Thursday 23 January 2014



Being present means accepting whatever is happening right now and just staying with it as long as it lasts.

If we stop to think for a moment how much time we spend pushing away the things that we don't want to deal with, trying to change things, trying to feel better, it is amazing how much time and energy we actually spend trying to avoid whatever is happening right now.

A little shift in perspective here can be very revealing. If we turn the 'camera' of our mind around and take a selfie, just as we are now and if we are prepared to stand by what is reflected back to us, without trying to manipulate the image in any way, then we are taking our first little baby steps in 'owning' this present moment.

If true freedom is about letting go of our concepts, then imagine the feelings that will flood us when we begin to just start 'living our lives.' This means living ALL of whatever comes our way, not trying to deflect what is not wanted or invite what is. Not trying to manipulate the moment in order to change an outcome, not trying to change how we are, by replacing it with an image of what we 'think' we are.

Usually, depending on our innate tenancies, the minute we begin to feel the slightest twinge of discomfort our habit is to 'reach for something.' Be it the phone, the TV, something to eat, a cigarette.
Anything that will distract us from what is actually happening.

Its true isn't it? We don't even realise that we do this constantly. Yet we are all, almost obsessively, busy with nonsense most of the time. When we are already distracted and our attention drawn elsewhere we are fine. The moment a space opens up before us we shut it off by turning our attention elsewhere. Why are we afraid?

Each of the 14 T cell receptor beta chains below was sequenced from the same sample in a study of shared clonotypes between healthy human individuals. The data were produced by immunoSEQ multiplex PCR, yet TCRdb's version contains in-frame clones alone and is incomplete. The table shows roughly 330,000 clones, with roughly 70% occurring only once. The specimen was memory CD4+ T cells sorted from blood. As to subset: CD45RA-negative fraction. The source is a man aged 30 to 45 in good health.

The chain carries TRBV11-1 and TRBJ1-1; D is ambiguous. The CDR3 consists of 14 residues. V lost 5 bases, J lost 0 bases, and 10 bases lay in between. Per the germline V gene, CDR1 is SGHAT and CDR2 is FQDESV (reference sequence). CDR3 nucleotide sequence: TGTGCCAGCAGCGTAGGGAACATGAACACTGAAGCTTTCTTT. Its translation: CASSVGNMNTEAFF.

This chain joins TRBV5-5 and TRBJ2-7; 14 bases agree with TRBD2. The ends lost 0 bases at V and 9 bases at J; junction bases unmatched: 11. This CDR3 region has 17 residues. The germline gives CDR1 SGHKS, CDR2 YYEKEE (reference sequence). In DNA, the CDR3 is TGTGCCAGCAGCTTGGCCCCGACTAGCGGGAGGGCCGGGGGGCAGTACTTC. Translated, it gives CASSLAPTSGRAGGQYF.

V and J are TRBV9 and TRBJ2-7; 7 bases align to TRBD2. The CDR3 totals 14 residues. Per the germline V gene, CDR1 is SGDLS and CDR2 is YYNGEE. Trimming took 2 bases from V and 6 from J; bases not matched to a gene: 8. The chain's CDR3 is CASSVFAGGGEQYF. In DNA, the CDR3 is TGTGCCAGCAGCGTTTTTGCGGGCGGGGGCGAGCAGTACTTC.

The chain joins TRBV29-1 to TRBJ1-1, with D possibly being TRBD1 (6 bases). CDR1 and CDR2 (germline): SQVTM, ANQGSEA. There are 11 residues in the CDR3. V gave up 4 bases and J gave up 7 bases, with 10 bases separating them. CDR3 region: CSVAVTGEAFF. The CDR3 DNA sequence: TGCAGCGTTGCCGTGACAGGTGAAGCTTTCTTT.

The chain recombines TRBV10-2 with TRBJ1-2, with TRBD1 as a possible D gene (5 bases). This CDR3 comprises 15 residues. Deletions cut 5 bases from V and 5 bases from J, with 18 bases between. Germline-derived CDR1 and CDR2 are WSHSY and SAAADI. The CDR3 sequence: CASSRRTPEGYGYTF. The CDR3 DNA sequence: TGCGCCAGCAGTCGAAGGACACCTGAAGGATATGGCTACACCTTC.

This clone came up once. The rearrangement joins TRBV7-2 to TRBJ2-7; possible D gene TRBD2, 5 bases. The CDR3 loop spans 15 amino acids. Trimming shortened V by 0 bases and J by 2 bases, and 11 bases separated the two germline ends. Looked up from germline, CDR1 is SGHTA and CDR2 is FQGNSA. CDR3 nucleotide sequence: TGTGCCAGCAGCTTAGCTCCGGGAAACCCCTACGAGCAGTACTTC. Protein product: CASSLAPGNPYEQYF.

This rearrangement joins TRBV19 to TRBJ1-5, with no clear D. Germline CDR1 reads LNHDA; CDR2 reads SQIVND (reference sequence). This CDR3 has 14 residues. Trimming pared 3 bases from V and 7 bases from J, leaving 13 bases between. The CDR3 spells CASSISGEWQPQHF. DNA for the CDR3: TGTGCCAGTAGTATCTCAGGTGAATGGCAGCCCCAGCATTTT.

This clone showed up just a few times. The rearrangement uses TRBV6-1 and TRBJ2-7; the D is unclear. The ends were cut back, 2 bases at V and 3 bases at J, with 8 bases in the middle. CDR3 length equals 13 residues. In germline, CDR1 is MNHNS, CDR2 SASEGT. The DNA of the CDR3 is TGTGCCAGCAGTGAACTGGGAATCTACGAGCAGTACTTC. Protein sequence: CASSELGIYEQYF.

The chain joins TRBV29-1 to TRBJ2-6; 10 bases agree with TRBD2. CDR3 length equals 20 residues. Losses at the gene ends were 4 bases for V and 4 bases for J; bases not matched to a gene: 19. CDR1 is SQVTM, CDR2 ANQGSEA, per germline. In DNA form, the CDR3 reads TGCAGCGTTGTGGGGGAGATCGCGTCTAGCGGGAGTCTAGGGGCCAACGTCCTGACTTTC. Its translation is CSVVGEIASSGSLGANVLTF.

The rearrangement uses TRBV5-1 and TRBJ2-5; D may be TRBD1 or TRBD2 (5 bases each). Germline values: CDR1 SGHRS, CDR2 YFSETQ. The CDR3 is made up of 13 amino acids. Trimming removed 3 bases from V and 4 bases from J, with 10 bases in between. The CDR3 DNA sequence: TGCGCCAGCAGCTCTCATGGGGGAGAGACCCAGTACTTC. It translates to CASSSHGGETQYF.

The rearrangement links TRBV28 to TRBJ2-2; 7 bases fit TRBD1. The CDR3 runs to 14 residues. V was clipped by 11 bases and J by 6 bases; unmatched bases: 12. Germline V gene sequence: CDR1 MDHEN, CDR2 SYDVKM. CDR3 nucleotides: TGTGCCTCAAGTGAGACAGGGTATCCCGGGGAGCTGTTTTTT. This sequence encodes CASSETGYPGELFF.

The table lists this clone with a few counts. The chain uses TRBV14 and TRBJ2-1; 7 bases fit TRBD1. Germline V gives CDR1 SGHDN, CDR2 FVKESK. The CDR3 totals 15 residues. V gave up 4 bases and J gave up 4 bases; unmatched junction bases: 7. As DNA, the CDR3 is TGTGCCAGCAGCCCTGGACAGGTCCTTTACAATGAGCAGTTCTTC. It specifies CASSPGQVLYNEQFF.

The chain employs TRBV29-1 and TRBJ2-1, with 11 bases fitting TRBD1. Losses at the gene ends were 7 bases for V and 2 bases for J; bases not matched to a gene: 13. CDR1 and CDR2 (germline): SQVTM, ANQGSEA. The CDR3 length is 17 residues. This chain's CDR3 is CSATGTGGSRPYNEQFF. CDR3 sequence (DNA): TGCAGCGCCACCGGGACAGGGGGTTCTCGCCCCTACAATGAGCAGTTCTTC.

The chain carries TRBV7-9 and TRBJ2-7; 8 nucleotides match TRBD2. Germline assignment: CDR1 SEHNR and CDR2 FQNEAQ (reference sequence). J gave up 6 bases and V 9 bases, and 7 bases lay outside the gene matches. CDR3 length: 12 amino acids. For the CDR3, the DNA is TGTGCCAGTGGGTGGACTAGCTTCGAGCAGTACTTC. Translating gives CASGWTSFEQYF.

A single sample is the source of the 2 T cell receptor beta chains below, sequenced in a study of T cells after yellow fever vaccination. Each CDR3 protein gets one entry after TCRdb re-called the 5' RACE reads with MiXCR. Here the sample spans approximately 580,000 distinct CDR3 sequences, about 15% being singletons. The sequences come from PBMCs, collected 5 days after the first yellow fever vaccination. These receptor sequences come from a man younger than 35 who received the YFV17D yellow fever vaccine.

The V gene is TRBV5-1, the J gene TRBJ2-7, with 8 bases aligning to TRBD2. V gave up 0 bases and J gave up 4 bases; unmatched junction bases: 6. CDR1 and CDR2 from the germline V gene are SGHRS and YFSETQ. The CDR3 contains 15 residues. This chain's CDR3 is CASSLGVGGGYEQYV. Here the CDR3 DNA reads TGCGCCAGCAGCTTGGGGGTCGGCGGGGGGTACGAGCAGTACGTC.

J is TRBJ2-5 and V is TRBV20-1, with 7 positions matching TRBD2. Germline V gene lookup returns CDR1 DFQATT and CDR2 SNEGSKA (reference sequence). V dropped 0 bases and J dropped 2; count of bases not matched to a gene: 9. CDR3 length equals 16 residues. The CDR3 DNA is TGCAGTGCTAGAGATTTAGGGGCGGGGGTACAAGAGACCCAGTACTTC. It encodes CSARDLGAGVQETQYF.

We don't know how to just be any more. Our modern age has robbed us of 'ourselves.' Whether we are actually doing anything or not our attention is constantly engaged in the 'outer,' whatever that may be at any given moment.

This is a kind of modern epidemic of constant engagement and busyness. The incessant inner 'noise' prevents our natural ability to just abide.  It prevents us from just letting ourselves go and allowing whatever is arising in this present moment to wash over us without any resistance from our side, without any judgement, without trying to change anything.

If it is painful, let it be. Taste the pain, know the pain. Accept the pain and above all look into 'who is feeling the pain.'
If it is fear, watch it rising up inside, let it come, look it in the face. Look at what and who it is that feels the fear.
If it is sadness, allow the tears to flow, don't judge yourself, don't try to interpret your moods, don't try to stop them. Simply recognise them.

Our inherent power arises from tasting all the moods and emotions that arise within us without accepting or rejecting. When we are familiar with the moods, we no longer fear them. At a certain point, we come to see that what it is that is watching the moods is never in any way affected by what is going on. We begin to understand that we are not our moods, that moods arise and pass away, yet something is always present and aware.

Our thoughts operate in the same way, they are constantly coming and going, yet can we say that 'we are our thoughts?' Can we identify the thoughts as ours? Can we find the source of our thoughts?

Read on in Pieces of a Dream

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